The Nationals' Cubbie Station storm in a teacup

By any reasonable reading, the conditions attached to the sale of Australia's largest cotton farm ensure our national interests are well looked after. It makes the Nationals' opposition perplexing.

Until the Nationals and Barnaby Joyce in particular stirred up some controversy over Wayne Swan’s approval for a Sino-Japanese purchase of the Cubbie Station cotton farm it had appeared that the once sensitive issue of Chinese investment in Australian had matured.

The debates, which peaked in intensity during the aborted attempt by Chinalco to create an alliance with a weakened Rio Tinto during the financial crisis, died down after Swan articulated a quite reasonable policy on foreign investment and investment by foreign state-owned enterprises in particular.

Under the policy the Australian Government’s preference is for foreign investment in Australian resources companies to be less than 15 per cent, investment in greenfields assets to be limited to 50 per cent and that Australian companies should remain listed. It was made very clear that any investments by SOEs would attract particular attention.

Cubbie Station, Australia’s largest cotton farm, has always been a controversial property because of its vast water entitlements and usage. It has been in voluntary administration for the past three years as drought and a heavy debt burden coincided and there have been suggestions that the federal government itself should acquire the group to get control of the water licences.

Last Friday Swan announced that he had approved a proposal from Shandong RuYi Scientific & Technological Group and the Australian family owned Lempriere group to acquire Cubbie Group. Shandong RuYi will own 80 per cent of Cubbie and Lempriere 20 per cent.

Shandong RuYi is a former Chinese SOE that was privatised in 2001. Last year Japanese trading house Itochu acquired a 30 per cent stake in the group, a major textiles and apparel manufacturer.

Swan imposed a range of conditions on the acquirers. Shandong RuYi has undertaken to sell down its initial interest to independent interests within three years, leaving it with an interest of no more than 51 per cent. Its board representation at that point will be proportionate to its shareholding. In the meantime two of the six-person board will be independents who are Australian residents and a third will be appointed by Lempriere.

Cubbie will be managed and operated and its marketing and sales directed by Lempriere and the acquirers will have to report to the Foreign Investment Review Board on their compliance with their undertakings every 12 months.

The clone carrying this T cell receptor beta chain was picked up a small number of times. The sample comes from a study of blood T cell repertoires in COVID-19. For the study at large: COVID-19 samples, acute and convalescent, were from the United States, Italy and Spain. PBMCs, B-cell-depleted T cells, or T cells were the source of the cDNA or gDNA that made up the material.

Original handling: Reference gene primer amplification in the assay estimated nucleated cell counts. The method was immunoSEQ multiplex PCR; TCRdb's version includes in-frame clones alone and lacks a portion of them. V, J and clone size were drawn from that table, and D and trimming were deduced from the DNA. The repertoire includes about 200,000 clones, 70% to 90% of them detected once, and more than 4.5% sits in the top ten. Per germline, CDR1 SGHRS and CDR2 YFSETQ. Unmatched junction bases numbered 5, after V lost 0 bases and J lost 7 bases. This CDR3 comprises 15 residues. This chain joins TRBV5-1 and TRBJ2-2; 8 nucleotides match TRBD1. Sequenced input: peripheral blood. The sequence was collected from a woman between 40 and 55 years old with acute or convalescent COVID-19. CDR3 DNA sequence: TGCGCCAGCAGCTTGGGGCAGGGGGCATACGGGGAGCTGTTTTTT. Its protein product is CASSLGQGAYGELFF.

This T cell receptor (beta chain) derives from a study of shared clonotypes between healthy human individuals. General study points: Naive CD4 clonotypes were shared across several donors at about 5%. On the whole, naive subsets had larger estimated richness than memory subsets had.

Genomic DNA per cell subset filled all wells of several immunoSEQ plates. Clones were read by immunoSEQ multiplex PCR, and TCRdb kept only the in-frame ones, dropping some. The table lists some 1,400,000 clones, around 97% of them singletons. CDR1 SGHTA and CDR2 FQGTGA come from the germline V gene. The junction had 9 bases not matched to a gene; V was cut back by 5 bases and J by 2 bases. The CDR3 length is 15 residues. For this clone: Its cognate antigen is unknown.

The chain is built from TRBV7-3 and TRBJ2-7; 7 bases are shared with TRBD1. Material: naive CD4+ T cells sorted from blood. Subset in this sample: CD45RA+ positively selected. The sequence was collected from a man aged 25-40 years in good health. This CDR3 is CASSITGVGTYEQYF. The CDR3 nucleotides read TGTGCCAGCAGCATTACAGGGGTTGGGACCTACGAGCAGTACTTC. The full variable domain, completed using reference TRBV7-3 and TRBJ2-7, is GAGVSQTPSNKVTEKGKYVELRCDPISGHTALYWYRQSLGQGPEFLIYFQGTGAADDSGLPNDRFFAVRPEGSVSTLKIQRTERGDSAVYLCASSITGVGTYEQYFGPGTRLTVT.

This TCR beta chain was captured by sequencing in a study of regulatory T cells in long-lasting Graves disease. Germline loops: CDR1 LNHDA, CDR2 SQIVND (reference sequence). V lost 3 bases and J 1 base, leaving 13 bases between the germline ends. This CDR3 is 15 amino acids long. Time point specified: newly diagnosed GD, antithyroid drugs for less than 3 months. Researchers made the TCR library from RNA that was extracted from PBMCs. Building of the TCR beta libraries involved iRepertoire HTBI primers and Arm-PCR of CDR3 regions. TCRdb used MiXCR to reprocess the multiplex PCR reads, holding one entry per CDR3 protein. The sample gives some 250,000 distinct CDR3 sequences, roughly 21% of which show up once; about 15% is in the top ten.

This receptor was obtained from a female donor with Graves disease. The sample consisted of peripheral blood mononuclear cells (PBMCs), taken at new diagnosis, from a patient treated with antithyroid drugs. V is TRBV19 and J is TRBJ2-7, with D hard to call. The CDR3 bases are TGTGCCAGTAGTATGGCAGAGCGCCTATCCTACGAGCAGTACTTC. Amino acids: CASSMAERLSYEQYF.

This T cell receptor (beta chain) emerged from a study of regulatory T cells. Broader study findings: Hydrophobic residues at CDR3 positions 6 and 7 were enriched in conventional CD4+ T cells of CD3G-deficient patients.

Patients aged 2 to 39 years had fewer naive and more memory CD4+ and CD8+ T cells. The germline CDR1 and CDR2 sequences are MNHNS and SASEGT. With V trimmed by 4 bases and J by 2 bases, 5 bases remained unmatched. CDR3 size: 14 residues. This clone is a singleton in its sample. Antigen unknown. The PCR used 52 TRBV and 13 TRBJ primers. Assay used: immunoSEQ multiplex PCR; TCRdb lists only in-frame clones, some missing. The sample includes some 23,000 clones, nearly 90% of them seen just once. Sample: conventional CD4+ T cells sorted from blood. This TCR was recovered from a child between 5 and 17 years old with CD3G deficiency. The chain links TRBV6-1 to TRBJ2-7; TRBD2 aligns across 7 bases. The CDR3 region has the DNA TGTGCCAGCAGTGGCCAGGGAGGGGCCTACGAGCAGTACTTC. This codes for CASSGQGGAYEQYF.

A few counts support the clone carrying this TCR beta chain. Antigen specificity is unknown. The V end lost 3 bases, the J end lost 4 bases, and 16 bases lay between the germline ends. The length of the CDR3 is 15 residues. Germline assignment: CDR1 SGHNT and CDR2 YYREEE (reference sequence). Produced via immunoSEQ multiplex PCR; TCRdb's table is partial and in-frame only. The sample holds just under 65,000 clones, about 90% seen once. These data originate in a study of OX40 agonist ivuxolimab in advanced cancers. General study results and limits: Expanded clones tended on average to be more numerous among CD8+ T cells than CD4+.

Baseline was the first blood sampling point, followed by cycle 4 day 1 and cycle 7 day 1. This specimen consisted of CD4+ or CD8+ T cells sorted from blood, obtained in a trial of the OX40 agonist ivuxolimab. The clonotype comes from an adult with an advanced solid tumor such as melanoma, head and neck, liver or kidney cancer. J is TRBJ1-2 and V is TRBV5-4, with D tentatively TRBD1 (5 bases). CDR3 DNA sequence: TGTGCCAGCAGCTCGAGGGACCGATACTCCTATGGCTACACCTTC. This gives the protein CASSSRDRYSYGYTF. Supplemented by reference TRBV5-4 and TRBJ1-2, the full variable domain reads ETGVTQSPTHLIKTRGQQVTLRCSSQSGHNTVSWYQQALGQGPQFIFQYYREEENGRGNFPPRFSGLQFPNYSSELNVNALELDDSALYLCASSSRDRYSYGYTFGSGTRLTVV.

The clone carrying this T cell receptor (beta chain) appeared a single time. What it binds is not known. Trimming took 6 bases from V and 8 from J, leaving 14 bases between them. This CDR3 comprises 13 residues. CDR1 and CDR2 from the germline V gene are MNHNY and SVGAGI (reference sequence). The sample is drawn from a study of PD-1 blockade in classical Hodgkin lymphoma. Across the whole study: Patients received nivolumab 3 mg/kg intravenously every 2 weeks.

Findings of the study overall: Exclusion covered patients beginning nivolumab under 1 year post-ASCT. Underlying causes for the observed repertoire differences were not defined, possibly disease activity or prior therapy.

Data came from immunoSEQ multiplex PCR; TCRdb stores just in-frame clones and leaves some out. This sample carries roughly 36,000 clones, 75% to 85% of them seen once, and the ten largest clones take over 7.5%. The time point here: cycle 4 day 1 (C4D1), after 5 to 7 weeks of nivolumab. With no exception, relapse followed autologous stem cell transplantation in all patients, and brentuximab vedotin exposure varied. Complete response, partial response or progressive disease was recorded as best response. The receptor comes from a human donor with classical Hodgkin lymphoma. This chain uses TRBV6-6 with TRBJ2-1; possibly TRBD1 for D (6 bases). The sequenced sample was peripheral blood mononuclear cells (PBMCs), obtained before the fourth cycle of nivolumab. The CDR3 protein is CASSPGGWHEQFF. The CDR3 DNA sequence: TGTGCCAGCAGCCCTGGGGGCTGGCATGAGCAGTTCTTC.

While the water entitlements/licences are a sensitive issue, Swan made the point that Cubbie will still be subject to state and Commonwealth rules and regulations, including those relating to water management, and that Cubbie would continue to have to comply with Queensland’s allocation levels and other conditions.

The industrial logic of the Shandong RuYi involvement is obvious – it is seeking vertical integration and an effective hedge against increases in the costs of a core input.

Assuming there is scrutiny by FIRB (and the involvement of Lempriere, which will have its own self-interest to protect) the dealings between Cubbie and its proposed dominant shareholder should be effectively arms-length. Acquisitions of producers by their customers do create some sensitivities but the structure of the proposed Cubbie deal and the conditions Swan has imposed on it would appear to recognise that risk and insure against it.

There is nothing potentially sinister in a Chinese textile and apparel group acquiring access to cotton on commercial terms and it’s not as though Shandong RuYi can export the water.

There are particular, albeit not always rational, sensitivities around foreign acquisitions of agricultural land, particularly where the land is used for or has implications for food production.

The historic reality, however, is that Australia has always relied on foreign capital for development, including the development of the agricultural sector. Provided that the existing protections around food security, water usage and the potential for sub-economic outcomes within a foreign-controlled supply chain are applied, foreign capital is massively positive for the economy and standards of living.

It is obvious that where the initial investments from Chinese entities were in resources the next wave will be in agriculture as it seeks both food security and protection against the projected structural increase in soft commodity prices.

If, within the framework of the foreign investment regime, it is prepared to supply the capital to help grow the Australian agricultural sector and a market for its production, that would appear to be a development that should be encouraged, not feared.

Certainly Joe Hockey and his Liberal colleagues support the deal and its implications for jobs and economic activity. It is unclear why Joyce believes his proposed carving up of Cubbie Station into small farms is a better outcome for the national interest or a more productive use of the land and water than a sale to Shandong RuYi and Lempriere might achieve.

Former Treasury secretary Ken Henry today described the debates about foreign investment as frequently misinformed and distorted by populist instincts. He also made the obvious and central point that there were strong regulatory mechanisms for foreign investment.

FIRB not only has quite strong guidelines for its recommendations but the Treasurer of the day also has complete discretion. Beyond that, of course, any foreign investment is subject to Australian federal and state laws – which can, if deemed necessary, be changed to respond to anything considered to be contrary to the national interest.

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